Why Follow Up on a sales email?

Gmelius Team
Gmelius Team
May 4, 2017

Remember when we told you about “How to create and send a sales’ email”? Well it turns out that follow ups, on that initial email or contact, are essential to actually achieve a sale.

However, as a living, working, human with lots to do and think about you probably already lost track of a potential lead because your recipient never replied to that first email.

And even if you did not, you may have been going at it without a clear idea of what you wanted and how to get.

Well, that’s where the following tips come in handy:

What matters with Email Follow Ups?

On the surface, sales email follow ups are simple. Typically, they go something like this:

“Hi < Name >, I just wanted to follow up on the proposal I sent / our last phone call / our last meeting / the email I sent…"

But this might lead you to actual lose sales!

Follow up emails are a crucial part of the sales process. However, if you received an email like this in the middle of your busy day, would you even open it, let alone act on it?

Depends! Why? It is all about: context, motivation, and timing!

If the person sending you the email gets those things right, you might open it. If they don’t, you’ll ignore it. The email above might get the timing right, but there is little context and no motivation to it.

So, understanding why sales email follow ups work, and how to make yours more effective, will help you get more customers.

Why Follow Up Sales Emails Work?

Sales email follow ups work for the same reason that other methods of following up do — because customers rarely make a decision after the first email or during the first phone call or meeting. They may be weighing their options, or needing that extra bit of information your follow up will give them.

Sales emails are then particularly effective, if you get the timing right.

When a recipient ignores or doesn’t act on an email you send, it doesn’t mean they don’t want your product or service. Often it is just because they are doing something else at the time or have different priorities.

Sales email follow-ups that get the timing right get positive results.

The timing

It takes an average of five follow-ups with a customer before you can expect to complete a deal. So you shouldn’t get discouraged if the client doesn’t respond to the first few emails.

However, many people do, in fact, 44% give up after the first contact.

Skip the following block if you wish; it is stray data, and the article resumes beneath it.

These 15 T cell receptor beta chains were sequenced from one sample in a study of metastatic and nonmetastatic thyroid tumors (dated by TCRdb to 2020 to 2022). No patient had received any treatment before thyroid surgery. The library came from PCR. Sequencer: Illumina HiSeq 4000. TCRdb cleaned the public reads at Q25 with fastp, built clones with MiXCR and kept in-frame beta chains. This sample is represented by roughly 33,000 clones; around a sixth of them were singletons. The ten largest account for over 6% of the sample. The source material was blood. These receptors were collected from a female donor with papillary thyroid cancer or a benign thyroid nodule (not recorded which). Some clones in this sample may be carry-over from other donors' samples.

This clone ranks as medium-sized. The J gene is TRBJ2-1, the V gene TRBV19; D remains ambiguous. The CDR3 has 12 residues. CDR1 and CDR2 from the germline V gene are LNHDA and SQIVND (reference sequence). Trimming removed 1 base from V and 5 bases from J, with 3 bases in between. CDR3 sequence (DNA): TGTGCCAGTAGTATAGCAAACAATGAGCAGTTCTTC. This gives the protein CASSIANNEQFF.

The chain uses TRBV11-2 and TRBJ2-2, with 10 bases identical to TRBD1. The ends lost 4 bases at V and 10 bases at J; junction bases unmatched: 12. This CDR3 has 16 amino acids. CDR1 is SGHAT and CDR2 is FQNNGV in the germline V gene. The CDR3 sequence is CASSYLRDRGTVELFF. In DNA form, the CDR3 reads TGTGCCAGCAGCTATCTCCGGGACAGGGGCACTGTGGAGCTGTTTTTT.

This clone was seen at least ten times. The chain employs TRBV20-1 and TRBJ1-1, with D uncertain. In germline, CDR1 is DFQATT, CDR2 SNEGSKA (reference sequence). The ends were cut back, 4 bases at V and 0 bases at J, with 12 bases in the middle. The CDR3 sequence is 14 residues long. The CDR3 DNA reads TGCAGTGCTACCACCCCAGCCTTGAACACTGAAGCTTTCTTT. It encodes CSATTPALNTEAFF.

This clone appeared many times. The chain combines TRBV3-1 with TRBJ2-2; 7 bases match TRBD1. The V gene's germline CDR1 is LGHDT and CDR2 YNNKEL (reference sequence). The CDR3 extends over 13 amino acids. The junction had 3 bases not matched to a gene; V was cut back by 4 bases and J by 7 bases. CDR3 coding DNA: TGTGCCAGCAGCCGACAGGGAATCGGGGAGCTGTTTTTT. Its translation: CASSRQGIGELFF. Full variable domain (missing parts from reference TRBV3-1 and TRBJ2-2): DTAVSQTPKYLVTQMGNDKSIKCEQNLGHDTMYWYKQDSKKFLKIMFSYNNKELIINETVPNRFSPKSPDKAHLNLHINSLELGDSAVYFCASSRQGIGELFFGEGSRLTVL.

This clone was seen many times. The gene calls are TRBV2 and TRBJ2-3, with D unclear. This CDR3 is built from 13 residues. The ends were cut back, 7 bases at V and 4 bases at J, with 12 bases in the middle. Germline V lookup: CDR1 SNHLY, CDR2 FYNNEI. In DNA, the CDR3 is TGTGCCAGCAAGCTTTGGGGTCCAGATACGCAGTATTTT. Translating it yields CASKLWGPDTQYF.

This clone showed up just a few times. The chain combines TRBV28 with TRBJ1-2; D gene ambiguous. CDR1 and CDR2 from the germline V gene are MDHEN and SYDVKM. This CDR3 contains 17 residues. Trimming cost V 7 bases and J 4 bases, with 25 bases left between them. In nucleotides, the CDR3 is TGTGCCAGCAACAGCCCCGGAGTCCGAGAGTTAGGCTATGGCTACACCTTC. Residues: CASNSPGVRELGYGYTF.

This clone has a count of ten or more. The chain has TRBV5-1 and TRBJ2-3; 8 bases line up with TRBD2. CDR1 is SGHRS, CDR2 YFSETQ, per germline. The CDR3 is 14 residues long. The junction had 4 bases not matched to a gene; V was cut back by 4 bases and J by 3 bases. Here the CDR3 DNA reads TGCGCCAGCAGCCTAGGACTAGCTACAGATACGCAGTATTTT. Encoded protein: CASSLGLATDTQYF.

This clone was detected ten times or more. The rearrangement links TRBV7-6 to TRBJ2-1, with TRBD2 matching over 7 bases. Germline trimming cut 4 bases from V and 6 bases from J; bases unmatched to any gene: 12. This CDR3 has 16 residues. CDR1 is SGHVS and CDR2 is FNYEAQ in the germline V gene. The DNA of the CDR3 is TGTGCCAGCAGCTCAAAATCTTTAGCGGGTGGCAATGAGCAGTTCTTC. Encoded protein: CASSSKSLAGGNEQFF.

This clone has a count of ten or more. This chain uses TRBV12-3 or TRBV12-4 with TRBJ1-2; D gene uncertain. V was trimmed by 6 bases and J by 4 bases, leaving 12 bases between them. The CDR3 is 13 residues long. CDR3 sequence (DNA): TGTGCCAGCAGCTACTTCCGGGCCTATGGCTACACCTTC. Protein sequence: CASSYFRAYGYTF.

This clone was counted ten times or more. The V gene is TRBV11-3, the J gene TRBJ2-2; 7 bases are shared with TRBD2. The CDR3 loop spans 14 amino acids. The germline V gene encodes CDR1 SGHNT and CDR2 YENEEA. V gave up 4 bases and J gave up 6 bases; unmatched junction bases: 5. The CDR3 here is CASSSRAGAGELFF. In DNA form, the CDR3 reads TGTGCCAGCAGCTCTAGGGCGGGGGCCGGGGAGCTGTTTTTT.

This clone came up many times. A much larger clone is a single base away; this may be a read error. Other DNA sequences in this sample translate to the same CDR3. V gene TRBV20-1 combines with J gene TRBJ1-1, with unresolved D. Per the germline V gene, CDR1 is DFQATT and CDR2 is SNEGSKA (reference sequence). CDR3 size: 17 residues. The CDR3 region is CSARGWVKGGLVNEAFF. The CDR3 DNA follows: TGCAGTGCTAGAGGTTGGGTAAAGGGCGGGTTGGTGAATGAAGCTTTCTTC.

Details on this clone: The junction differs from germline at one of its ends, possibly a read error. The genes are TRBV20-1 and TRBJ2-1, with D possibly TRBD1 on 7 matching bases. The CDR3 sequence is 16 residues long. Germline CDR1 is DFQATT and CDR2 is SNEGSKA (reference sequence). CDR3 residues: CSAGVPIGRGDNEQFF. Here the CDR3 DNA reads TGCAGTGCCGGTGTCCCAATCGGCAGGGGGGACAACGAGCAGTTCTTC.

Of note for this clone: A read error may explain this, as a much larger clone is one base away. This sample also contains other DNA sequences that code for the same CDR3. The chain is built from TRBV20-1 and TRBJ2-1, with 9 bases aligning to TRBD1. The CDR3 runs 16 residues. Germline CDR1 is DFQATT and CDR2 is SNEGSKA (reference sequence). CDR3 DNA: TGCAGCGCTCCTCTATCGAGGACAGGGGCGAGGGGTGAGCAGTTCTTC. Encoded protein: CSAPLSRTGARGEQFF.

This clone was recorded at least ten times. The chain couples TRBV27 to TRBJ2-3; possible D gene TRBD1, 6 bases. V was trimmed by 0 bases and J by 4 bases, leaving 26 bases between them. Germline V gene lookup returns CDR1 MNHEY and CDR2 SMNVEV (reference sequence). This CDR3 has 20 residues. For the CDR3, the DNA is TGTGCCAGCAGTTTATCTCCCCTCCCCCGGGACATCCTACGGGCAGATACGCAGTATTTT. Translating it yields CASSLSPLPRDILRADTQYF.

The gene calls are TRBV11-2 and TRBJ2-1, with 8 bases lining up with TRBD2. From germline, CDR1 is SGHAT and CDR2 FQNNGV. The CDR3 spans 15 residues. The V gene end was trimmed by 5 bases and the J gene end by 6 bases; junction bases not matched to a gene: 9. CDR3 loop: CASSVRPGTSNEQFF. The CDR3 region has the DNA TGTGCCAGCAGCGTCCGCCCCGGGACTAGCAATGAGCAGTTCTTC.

If you are more persistent you might pick up the sales that those people are leaving behind.

To do so, you should first make sure you don’t risk forgetting about a lead anymore. You can do so by scheduling reminders or creating to-do lists, right after your initial email. Doing this within your email application, like you can with Gmelius, will save you time and reduce the risk of forgetting.

How often should you send a follow-up email?

Be persistent, but know when to let go too. A general rule is to send no more than three or four emails when following up a cold email.

Each of these emails should offer value, so vary the content and stay away from asking the same question repeatedly.
If the recipient is not interested in what you have to offer now, give them a reason to open your email anyway.

Remember, the secret to success with follow up emails is timing. You want to be remembered by that person who once showed interest in your product or service, so you will be on their mind when they are ready to buy.

When should you send a sales email follow up?

A lot has been written about the correct length of time between communications in the sales process. Some say three days, a week, two weeks, etc. The problem is there are too many variables: type of business, nature of product, stage of the process, to name a few…

You have to find the right time for your business.

One tip is to follow up immediately after a prospect interacts with your last email. You can do this by using an email tracker, such as the read receipt function in Gmelius.

That said, not everyone will open your email and not all emails would require immediate follow-up, proposal email for example will need time to be read, understood, and discussed internally by clients. Knowing they have opened the email, however, is key, and will help you decide your follow up approach.

Once you have decided your follow up approach, you should start to think about the content of your emails. We will soon give you our content tips on how to make your email follow-up more effective.

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